9 blog posts found matching keyword search for: backing in Chesapeake
What’s the difference between backing up content and archiving it? Does it really matter? People use the terms interchangeably at times, but there are key distinctions in how these technologies protect and preserve content that can have a big impact in media workflows, including their potential to conserve storage capacity.
At the risk of upsetting the visual creatives out there, I’m just going to go ahead and call BS on the idea that when it comes to video, music is only kind of important. Like those guests who are kind of important enough to be invited to your wedding, but then find themselves sitting at the kids’ table.
Whilst computer-generated special effects and stunt driving make for impressive watching, remote-controlled vehicles allow filmmakers to push the boundaries of what is possible to create bigger, bolder and more elaborate scenes.
Whether for functional need, budgetary alignment, or due to top-down pressure, any media and entertainment companies will benefit by executing parts of their workflow in the public cloud at some level. If an organization has less than, say, 50 terabytes of data to manage, it’s easy to move everything there. For those of you in this minority, you can stop reading this article and proceed directly to the cloud, and collect $200. The majority of organizations creating media have capacity needs that are at least one if not two orders of magnitude larger, i.e. multiple Petabytes.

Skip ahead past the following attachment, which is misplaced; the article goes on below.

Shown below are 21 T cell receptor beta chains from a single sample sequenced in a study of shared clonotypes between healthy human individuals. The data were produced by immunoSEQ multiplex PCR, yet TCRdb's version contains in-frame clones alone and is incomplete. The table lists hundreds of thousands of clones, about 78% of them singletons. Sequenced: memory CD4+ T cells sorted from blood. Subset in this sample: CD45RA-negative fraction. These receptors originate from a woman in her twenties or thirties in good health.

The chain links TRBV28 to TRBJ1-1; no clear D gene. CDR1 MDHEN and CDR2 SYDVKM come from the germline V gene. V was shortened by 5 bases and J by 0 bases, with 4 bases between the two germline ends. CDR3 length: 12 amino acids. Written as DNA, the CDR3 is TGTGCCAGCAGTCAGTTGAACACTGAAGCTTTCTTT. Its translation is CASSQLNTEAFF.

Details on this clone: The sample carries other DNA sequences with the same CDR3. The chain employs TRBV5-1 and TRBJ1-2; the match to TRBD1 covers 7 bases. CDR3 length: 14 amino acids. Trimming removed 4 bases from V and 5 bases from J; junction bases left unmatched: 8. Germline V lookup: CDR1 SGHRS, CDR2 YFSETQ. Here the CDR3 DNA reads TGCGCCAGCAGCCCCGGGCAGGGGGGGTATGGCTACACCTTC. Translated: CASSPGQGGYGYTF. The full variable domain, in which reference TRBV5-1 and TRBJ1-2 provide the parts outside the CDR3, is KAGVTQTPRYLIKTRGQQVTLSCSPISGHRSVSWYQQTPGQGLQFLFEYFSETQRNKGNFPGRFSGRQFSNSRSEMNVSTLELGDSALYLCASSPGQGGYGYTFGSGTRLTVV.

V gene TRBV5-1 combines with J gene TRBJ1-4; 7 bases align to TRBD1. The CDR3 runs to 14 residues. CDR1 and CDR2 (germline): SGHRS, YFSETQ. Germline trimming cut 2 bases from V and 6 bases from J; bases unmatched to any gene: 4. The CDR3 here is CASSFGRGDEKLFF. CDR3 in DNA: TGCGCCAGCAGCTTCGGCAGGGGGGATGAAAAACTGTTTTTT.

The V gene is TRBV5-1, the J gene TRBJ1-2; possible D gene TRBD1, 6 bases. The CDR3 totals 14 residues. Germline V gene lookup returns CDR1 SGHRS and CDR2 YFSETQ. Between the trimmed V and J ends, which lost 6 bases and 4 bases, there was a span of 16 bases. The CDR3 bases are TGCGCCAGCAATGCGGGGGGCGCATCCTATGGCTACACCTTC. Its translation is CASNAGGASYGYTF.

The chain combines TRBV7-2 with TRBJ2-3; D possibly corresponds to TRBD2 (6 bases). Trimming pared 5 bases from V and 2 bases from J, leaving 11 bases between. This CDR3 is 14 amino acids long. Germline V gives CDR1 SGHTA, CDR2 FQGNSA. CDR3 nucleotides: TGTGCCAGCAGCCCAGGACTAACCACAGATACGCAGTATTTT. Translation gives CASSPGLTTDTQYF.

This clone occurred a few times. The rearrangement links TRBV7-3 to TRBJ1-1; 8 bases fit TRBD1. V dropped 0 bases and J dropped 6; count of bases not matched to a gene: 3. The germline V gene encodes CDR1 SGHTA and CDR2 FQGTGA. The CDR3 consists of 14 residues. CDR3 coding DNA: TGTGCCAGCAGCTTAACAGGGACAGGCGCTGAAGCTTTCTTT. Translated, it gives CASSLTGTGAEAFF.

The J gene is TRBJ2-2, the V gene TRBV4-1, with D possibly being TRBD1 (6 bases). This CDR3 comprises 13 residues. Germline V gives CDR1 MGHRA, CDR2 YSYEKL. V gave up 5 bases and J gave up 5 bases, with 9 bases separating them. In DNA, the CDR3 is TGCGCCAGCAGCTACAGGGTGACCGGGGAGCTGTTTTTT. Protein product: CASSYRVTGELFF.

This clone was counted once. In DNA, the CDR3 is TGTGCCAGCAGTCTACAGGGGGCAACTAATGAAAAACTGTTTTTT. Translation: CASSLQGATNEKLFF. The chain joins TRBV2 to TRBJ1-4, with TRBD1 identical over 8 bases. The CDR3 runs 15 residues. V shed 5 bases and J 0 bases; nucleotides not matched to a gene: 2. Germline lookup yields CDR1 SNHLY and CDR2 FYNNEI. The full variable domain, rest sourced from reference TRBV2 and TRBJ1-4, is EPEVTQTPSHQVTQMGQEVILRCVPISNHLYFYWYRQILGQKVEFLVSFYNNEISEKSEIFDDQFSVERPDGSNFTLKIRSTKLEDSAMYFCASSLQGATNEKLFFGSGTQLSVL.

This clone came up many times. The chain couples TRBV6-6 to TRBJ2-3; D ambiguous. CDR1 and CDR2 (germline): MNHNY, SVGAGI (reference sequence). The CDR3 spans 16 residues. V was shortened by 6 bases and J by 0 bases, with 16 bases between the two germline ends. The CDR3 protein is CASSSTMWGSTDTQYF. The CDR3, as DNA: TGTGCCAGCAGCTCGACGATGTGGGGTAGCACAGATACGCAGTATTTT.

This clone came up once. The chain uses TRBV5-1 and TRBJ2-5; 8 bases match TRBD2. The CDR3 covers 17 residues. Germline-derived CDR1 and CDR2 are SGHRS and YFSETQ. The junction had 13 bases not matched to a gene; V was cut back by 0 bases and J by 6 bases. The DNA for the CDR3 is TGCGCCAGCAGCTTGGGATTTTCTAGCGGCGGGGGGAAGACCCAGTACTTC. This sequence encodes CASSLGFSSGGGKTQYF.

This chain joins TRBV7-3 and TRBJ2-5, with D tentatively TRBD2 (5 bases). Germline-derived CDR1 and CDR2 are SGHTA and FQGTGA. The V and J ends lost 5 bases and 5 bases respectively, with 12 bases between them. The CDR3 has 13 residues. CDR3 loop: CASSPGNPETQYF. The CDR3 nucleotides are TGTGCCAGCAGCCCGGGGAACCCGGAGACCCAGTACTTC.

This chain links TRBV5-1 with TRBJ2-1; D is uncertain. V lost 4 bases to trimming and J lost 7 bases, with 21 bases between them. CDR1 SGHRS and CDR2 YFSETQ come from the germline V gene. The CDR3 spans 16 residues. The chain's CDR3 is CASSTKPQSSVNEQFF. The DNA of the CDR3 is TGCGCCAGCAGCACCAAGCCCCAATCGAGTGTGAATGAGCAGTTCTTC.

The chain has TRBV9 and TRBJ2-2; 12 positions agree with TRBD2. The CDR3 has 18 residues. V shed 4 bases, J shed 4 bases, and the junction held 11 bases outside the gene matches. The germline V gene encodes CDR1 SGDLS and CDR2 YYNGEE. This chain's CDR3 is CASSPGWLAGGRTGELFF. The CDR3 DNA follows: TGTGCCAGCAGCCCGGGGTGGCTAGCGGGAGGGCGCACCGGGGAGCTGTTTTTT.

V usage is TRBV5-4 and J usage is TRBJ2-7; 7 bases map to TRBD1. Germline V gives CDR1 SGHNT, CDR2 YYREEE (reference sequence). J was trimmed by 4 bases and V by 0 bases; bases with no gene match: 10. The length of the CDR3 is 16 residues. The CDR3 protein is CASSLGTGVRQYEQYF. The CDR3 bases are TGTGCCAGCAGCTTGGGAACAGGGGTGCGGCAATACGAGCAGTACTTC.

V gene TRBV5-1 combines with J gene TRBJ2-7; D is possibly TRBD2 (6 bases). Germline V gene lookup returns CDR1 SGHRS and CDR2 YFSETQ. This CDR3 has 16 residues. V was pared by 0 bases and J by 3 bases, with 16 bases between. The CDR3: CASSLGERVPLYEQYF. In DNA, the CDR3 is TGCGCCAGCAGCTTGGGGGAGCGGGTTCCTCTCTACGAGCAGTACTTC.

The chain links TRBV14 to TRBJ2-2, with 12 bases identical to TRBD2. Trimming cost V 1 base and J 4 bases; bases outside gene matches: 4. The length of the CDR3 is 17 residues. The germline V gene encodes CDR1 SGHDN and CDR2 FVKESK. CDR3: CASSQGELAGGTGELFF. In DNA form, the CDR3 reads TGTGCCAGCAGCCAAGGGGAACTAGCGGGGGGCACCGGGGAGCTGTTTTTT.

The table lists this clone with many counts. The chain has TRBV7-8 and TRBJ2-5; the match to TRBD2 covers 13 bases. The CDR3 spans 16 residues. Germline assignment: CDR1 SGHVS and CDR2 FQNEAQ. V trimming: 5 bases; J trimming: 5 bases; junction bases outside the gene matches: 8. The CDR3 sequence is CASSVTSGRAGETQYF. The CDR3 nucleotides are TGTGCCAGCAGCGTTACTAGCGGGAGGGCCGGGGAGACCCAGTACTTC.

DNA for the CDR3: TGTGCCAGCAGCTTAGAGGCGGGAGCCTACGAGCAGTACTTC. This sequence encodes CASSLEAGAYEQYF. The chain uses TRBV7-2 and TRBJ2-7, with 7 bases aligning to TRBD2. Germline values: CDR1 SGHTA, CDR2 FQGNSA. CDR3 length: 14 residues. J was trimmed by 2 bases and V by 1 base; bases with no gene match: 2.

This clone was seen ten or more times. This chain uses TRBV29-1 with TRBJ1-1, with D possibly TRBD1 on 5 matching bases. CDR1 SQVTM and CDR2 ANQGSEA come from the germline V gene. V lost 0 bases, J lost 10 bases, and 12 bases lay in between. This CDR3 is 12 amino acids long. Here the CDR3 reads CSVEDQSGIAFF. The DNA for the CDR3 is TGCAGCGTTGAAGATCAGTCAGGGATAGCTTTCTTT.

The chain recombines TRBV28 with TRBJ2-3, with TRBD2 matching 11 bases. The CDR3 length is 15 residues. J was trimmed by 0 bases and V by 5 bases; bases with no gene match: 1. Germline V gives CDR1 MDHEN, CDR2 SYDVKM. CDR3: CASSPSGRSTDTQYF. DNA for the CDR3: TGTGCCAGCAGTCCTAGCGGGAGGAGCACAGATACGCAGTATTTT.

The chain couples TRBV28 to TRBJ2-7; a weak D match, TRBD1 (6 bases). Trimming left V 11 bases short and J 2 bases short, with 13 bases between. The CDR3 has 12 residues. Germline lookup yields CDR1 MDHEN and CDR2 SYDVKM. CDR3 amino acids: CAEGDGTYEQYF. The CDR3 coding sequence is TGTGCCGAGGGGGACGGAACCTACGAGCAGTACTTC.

When the production team spends countless hours perfecting a film, and every actor and technical person gave it their all, it’s devastating to experience a technical problem with the footage. Unfortunately, technical problems do occur and can potentially wipe out a lot of great work. However, there are several best practices production groups can deploy to manage the camera’s storage capabilities in order to safely protect footage.
Over the last three decades, I have served as both a Camera Operator on various shoots in San Diego and as a Video Editor. It is good to have experience in both realms because as an Editor you know what to shoot, and as a Shooter you keep in mind all the shots that the Editor will want. “Tape is cheap” is an adage popular during the digital tape days meaning that the camera operator shouldn’t feel constrained about shooting a lot of footage. Strive to be the camera op whose every clip is usable.
Ask a Filmmaker of any stature, and they will tell you that they never have enough resources (time, budget, equipment), to devote to any project. It’s certainly true for me shooting indie (read: low budget) features. However, for better or worse, it is an area of the business I’ve come to be known for, movies with budgets between half a million and five million dollars. Over a 40+ year cinematography career, I’ve learned a lot of tricks to squeeze maximum production value and good looking images out of meager budgets, making dimes look like dollars on the screen.
Just in case you haven’t been paying attention or have been living under a rock, we are now way past the intro stage of drones, to a full force invasion of epic technology. The drone(s) for the film and video production world have changed so many of the dynamics of production, from planning and safety, and FAA regulations, to getting shots that just couldn’t have been possible even a few year ago.
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